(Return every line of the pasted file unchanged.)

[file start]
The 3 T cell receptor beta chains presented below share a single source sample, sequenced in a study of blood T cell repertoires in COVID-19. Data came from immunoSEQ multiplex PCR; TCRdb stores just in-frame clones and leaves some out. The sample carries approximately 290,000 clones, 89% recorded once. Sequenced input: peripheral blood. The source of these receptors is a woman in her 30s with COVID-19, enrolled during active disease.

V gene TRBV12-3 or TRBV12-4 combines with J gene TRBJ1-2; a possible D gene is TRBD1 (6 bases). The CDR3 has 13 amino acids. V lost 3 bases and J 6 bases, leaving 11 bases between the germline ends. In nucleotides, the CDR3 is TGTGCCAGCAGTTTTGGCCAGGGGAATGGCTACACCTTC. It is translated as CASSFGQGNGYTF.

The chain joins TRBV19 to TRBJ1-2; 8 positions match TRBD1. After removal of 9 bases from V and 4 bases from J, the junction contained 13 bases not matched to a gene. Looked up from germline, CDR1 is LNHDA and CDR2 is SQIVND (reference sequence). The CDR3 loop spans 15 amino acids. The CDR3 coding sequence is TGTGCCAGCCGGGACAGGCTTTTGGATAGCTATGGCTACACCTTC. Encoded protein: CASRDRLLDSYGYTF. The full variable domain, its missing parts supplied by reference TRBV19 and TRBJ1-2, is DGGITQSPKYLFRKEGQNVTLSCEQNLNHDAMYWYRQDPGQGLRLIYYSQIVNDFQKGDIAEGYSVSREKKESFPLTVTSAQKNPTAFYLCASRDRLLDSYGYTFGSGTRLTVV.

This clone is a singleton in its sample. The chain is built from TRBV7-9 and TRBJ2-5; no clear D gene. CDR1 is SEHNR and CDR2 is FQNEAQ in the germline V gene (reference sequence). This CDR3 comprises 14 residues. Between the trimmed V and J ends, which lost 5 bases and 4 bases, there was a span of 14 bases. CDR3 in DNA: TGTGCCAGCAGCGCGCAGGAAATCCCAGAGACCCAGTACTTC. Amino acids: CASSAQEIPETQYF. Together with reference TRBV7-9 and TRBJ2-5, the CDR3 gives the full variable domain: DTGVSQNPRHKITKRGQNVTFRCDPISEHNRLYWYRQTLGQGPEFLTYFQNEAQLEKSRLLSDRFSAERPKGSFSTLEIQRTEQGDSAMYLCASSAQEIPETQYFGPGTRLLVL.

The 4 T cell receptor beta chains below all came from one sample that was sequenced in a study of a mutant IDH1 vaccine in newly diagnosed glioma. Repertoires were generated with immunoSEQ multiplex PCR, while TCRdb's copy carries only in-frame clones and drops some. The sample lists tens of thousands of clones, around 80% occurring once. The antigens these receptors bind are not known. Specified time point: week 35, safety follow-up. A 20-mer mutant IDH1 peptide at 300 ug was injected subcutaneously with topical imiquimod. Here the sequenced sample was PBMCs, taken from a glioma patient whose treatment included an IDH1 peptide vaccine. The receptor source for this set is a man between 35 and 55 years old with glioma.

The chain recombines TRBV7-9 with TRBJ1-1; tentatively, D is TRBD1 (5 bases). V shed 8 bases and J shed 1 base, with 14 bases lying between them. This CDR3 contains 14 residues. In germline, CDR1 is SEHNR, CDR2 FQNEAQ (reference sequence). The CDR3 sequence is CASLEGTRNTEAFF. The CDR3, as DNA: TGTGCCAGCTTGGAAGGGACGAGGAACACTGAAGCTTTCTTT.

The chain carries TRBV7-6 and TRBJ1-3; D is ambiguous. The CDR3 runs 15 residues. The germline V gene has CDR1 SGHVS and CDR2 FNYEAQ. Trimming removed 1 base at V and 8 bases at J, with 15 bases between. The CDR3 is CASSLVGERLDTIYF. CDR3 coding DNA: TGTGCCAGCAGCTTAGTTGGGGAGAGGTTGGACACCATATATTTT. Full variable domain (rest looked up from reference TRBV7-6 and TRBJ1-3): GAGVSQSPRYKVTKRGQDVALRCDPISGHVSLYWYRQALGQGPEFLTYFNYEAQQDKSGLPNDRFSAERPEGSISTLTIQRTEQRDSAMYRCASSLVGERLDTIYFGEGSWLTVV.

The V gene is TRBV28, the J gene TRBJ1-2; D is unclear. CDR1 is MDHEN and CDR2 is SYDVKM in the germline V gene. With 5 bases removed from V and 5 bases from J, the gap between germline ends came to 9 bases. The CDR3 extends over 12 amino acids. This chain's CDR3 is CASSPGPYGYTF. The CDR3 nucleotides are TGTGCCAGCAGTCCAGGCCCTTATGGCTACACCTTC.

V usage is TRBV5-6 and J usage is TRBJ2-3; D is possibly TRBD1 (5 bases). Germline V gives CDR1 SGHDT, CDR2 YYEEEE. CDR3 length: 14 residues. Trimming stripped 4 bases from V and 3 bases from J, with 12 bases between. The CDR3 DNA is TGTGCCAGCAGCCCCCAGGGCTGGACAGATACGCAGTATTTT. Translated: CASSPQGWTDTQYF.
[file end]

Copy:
The 3 T cell receptor beta chains presented below share a single source sample, sequenced in a study of blood T cell repertoires in COVID-19. Data came from immunoSEQ multiplex PCR; TCRdb stores just in-frame clones and leaves some out. The sample carries approximately 290,000 clones, 89% recorded once. Sequenced input: peripheral blood. The source of these receptors is a woman in her 30s with COVID-19, enrolled during active disease.

V gene TRBV12-3 or TRBV12-4 combines with J gene TRBJ1-2; a possible D gene is TRBD1 (6 bases). The CDR3 has 13 amino acids. V lost 3 bases and J 6 bases, leaving 11 bases between the germline ends. In nucleotides, the CDR3 is TGTGCCAGCAGTTTTGGCCAGGGGAATGGCTACACCTTC. It is translated as CASSFGQGNGYTF.

The chain joins TRBV19 to TRBJ1-2; 8 positions match TRBD1. After removal of 9 bases from V and 4 bases from J, the junction contained 13 bases not matched to a gene. Looked up from germline, CDR1 is LNHDA and CDR2 is SQIVND (reference sequence). The CDR3 loop spans 15 amino acids. The CDR3 coding sequence is TGTGCCAGCCGGGACAGGCTTTTGGATAGCTATGGCTACACCTTC. Encoded protein: CASRDRLLDSYGYTF. The full variable domain, its missing parts supplied by reference TRBV19 and TRBJ1-2, is DGGITQSPKYLFRKEGQNVTLSCEQNLNHDAMYWYRQDPGQGLRLIYYSQIVNDFQKGDIAEGYSVSREKKESFPLTVTSAQKNPTAFYLCASRDRLLDSYGYTFGSGTRLTVV.

This clone is a singleton in its sample. The chain is built from TRBV7-9 and TRBJ2-5; no clear D gene. CDR1 is SEHNR and CDR2 is FQNEAQ in the germline V gene (reference sequence). This CDR3 comprises 14 residues. Between the trimmed V and J ends, which lost 5 bases and 4 bases, there was a span of 14 bases. CDR3 in DNA: TGTGCCAGCAGCGCGCAGGAAATCCCAGAGACCCAGTACTTC. Amino acids: CASSAQEIPETQYF. Together with reference TRBV7-9 and TRBJ2-5, the CDR3 gives the full variable domain: DTGVSQNPRHKITKRGQNVTFRCDPISEHNRLYWYRQTLGQGPEFLTYFQNEAQLEKSRLLSDRFSAERPKGSFSTLEIQRTEQGDSAMYLCASSAQEIPETQYFGPGTRLLVL.

The 4 T cell receptor beta chains below all came from one sample that was sequenced in a study of a mutant IDH1 vaccine in newly diagnosed glioma. Repertoires were generated with immunoSEQ multiplex PCR, while TCRdb's copy carries only in-frame clones and drops some. The sample lists tens of thousands of clones, around 80% occurring once. The antigens these receptors bind are not known. Specified time point: week 35, safety follow-up. A 20-mer mutant IDH1 peptide at 300 ug was injected subcutaneously with topical imiquimod. Here the sequenced sample was PBMCs, taken from a glioma patient whose treatment included an IDH1 peptide vaccine. The receptor source for this set is a man between 35 and 55 years old with glioma.

The chain recombines TRBV7-9 with TRBJ1-1; tentatively, D is TRBD1 (5 bases). V shed 8 bases and J shed 1 base, with 14 bases lying between them. This CDR3 contains 14 residues. In germline, CDR1 is SEHNR, CDR2 FQNEAQ (reference sequence). The CDR3 sequence is CASLEGTRNTEAFF. The CDR3, as DNA: TGTGCCAGCTTGGAAGGGACGAGGAACACTGAAGCTTTCTTT.

The chain carries TRBV7-6 and TRBJ1-3; D is ambiguous. The CDR3 runs 15 residues. The germline V gene has CDR1 SGHVS and CDR2 FNYEAQ. Trimming removed 1 base at V and 8 bases at J, with 15 bases between. The CDR3 is CASSLVGERLDTIYF. CDR3 coding DNA: TGTGCCAGCAGCTTAGTTGGGGAGAGGTTGGACACCATATATTTT. Full variable domain (rest looked up from reference TRBV7-6 and TRBJ1-3): GAGVSQSPRYKVTKRGQDVALRCDPISGHVSLYWYRQALGQGPEFLTYFNYEAQQDKSGLPNDRFSAERPEGSISTLTIQRTEQRDSAMYRCASSLVGERLDTIYFGEGSWLTVV.

The V gene is TRBV28, the J gene TRBJ1-2; D is unclear. CDR1 is MDHEN and CDR2 is SYDVKM in the germline V gene. With 5 bases removed from V and 5 bases from J, the gap between germline ends came to 9 bases. The CDR3 extends over 12 amino acids. This chain's CDR3 is CASSPGPYGYTF. The CDR3 nucleotides are TGTGCCAGCAGTCCAGGCCCTTATGGCTACACCTTC.

V usage is TRBV5-6 and J usage is TRBJ2-3; D is possibly TRBD1 (5 bases). Germline V gives CDR1 SGHDT, CDR2 YYEEEE. CDR3 length: 14 residues. Trimming stripped 4 bases from V and 3 bases from J, with 12 bases between. The CDR3 DNA is TGTGCCAGCAGCCCCCAGGGCTGGACAGATACGCAGTATTTT. Translated: CASSPQGWTDTQYF.